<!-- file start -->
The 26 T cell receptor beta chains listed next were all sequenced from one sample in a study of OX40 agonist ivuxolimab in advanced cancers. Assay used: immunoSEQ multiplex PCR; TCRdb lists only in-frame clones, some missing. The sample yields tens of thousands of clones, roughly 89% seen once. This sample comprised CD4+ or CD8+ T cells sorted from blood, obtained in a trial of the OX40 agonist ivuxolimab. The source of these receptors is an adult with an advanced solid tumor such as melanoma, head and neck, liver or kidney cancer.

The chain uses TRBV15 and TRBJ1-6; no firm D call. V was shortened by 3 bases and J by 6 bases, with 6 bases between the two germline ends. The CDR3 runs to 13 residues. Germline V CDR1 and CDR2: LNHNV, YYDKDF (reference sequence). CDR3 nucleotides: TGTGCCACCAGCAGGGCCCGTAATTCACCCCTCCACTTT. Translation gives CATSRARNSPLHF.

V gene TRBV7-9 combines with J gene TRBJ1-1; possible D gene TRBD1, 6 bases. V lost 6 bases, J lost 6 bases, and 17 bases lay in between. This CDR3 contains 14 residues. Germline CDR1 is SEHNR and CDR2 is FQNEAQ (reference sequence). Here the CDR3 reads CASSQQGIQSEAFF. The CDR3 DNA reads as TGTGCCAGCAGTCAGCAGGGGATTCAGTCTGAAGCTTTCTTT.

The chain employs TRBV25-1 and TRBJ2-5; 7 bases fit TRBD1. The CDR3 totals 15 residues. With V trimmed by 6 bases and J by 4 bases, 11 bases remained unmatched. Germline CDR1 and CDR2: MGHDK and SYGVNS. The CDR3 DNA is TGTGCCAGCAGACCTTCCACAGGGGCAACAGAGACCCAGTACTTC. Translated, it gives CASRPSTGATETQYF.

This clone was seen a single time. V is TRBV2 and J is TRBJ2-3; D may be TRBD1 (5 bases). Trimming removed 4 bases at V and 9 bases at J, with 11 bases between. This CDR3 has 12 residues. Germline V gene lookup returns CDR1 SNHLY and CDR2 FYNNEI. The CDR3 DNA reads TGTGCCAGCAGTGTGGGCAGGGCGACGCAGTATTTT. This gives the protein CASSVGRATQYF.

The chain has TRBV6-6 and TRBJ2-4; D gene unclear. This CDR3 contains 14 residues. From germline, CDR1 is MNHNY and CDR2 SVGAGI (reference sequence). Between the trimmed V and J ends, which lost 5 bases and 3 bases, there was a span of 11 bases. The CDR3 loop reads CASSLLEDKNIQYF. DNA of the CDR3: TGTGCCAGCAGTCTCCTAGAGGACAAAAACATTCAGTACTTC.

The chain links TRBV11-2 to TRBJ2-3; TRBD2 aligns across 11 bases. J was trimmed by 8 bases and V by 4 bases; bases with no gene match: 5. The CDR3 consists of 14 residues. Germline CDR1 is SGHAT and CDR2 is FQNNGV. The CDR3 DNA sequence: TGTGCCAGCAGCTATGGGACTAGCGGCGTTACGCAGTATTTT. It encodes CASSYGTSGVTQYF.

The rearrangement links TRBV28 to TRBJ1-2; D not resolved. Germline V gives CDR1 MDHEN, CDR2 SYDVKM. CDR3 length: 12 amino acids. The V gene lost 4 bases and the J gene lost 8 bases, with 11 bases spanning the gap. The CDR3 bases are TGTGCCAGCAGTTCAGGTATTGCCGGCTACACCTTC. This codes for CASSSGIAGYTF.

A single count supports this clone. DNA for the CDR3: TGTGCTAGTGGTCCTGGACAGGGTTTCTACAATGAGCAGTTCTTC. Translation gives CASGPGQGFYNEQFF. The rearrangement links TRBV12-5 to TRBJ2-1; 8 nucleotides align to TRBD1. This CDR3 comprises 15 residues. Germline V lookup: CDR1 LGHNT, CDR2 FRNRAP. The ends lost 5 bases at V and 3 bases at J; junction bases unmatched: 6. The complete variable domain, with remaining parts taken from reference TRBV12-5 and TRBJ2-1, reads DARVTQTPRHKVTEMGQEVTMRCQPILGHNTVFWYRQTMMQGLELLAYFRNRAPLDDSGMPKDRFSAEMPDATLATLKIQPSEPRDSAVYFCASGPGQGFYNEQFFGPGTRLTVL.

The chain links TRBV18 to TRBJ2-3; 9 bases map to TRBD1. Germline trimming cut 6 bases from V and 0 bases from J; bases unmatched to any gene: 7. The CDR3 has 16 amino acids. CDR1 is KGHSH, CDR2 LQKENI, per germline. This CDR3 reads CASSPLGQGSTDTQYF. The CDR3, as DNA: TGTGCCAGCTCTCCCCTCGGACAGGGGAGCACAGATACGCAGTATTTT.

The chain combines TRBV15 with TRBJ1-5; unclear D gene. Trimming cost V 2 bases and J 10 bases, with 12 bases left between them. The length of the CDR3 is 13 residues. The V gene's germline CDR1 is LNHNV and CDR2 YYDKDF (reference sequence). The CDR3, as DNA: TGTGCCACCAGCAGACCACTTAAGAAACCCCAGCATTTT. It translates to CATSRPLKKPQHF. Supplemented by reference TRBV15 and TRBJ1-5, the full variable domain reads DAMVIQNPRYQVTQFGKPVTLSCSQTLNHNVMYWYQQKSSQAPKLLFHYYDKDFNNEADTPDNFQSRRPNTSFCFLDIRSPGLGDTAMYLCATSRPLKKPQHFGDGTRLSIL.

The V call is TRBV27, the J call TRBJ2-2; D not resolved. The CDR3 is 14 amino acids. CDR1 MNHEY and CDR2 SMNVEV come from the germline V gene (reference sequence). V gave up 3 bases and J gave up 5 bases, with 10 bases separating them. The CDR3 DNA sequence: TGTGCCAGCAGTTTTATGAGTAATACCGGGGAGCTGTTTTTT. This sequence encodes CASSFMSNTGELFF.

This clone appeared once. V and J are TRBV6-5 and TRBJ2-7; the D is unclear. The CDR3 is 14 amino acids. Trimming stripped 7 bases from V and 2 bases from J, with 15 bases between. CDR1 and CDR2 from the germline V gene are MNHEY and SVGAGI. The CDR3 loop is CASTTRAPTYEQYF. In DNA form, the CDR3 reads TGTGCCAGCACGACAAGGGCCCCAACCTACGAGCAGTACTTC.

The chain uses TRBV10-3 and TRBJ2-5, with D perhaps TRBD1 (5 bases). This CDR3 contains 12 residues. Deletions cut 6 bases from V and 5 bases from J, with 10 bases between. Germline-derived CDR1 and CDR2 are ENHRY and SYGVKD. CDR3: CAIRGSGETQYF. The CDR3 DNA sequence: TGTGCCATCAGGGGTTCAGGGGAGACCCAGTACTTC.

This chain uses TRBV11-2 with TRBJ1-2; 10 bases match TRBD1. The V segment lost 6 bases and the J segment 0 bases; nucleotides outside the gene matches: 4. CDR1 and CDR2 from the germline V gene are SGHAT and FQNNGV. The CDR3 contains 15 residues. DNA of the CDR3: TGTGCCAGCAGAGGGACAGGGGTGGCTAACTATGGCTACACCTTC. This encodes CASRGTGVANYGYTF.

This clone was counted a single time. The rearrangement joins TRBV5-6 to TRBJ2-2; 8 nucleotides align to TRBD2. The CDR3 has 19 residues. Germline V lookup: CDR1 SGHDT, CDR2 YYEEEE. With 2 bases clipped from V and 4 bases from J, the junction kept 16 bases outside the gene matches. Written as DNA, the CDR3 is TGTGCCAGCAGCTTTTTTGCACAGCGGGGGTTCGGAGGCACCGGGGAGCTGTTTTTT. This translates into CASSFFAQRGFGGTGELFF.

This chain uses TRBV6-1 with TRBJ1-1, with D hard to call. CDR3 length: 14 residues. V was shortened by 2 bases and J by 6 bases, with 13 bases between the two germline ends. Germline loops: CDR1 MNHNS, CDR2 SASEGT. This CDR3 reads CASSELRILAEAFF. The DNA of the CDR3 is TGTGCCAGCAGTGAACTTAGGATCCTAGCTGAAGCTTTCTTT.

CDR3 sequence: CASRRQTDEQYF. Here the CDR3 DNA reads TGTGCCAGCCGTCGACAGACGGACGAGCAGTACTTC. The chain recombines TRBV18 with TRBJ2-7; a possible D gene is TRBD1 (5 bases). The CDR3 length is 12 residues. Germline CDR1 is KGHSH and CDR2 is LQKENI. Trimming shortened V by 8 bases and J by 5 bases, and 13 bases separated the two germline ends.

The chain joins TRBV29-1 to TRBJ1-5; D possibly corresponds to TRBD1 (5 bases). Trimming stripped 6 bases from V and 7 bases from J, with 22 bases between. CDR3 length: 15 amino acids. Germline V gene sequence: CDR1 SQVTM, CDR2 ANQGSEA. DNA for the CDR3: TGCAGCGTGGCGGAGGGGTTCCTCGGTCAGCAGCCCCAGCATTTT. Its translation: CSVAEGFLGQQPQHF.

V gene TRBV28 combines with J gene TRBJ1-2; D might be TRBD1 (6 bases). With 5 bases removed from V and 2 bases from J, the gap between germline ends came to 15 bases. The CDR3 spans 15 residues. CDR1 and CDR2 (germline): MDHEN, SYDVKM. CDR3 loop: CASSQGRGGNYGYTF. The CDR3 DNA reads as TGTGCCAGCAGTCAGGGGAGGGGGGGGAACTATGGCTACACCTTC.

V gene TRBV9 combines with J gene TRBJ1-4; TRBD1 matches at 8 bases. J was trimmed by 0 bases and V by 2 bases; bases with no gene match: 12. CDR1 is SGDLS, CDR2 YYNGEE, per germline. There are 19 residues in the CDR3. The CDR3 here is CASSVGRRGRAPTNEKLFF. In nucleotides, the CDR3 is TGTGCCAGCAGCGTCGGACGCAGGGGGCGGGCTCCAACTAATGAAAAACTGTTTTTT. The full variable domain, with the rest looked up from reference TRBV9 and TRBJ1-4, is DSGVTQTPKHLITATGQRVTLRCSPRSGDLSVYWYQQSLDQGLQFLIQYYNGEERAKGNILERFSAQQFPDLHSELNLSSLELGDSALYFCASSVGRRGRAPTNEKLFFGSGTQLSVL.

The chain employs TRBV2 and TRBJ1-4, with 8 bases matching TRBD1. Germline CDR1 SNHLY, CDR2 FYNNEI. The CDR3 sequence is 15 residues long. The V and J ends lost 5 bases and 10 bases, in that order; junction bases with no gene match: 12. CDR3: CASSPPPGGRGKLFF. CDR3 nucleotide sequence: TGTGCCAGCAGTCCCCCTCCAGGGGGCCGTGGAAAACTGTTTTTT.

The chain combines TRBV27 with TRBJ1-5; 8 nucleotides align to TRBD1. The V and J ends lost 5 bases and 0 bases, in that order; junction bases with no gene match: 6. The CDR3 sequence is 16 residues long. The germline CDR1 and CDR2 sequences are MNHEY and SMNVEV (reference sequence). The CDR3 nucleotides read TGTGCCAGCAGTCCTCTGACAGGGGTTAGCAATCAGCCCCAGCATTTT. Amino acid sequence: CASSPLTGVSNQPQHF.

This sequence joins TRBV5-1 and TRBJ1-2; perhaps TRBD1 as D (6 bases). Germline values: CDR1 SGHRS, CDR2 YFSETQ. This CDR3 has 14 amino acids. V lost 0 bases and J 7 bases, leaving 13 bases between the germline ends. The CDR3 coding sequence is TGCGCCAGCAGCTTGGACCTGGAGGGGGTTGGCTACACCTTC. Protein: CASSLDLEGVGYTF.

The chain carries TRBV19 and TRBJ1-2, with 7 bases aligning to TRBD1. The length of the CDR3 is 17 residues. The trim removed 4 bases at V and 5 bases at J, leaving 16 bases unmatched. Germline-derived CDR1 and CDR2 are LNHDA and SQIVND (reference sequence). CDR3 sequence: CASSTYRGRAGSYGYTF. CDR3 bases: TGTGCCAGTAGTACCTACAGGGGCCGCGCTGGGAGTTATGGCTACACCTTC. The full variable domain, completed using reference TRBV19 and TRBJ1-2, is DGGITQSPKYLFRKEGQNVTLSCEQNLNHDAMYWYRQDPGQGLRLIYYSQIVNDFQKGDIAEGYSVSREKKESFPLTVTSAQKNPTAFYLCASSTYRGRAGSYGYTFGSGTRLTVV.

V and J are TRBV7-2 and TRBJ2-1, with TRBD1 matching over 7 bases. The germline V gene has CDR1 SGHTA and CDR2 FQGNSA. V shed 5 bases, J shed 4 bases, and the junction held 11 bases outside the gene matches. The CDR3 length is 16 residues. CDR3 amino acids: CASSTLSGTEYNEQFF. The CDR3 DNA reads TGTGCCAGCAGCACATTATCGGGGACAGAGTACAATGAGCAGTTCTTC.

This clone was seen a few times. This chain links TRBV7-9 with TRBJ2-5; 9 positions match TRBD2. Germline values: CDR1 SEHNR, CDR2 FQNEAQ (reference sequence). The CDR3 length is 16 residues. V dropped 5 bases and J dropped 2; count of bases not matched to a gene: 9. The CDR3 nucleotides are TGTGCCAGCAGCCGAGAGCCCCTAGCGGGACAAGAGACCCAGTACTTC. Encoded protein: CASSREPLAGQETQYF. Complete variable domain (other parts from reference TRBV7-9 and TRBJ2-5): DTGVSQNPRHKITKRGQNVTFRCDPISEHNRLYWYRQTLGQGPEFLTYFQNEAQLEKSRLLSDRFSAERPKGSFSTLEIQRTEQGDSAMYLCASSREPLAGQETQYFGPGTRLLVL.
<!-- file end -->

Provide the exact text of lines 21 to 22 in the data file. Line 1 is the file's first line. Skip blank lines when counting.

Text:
V gene TRBV9 combines with J gene TRBJ1-4; TRBD1 matches at 8 bases. J was trimmed by 0 bases and V by 2 bases; bases with no gene match: 12. CDR1 is SGDLS, CDR2 YYNGEE, per germline. There are 19 residues in the CDR3. The CDR3 here is CASSVGRRGRAPTNEKLFF. In nucleotides, the CDR3 is TGTGCCAGCAGCGTCGGACGCAGGGGGCGGGCTCCAACTAATGAAAAACTGTTTTTT. The full variable domain, with the rest looked up from reference TRBV9 and TRBJ1-4, is DSGVTQTPKHLITATGQRVTLRCSPRSGDLSVYWYQQSLDQGLQFLIQYYNGEERAKGNILERFSAQQFPDLHSELNLSSLELGDSALYFCASSVGRRGRAPTNEKLFFGSGTQLSVL.

The chain employs TRBV2 and TRBJ1-4, with 8 bases matching TRBD1. Germline CDR1 SNHLY, CDR2 FYNNEI. The CDR3 sequence is 15 residues long. The V and J ends lost 5 bases and 10 bases, in that order; junction bases with no gene match: 12. CDR3: CASSPPPGGRGKLFF. CDR3 nucleotide sequence: TGTGCCAGCAGTCCCCCTCCAGGGGGCCGTGGAAAACTGTTTTTT.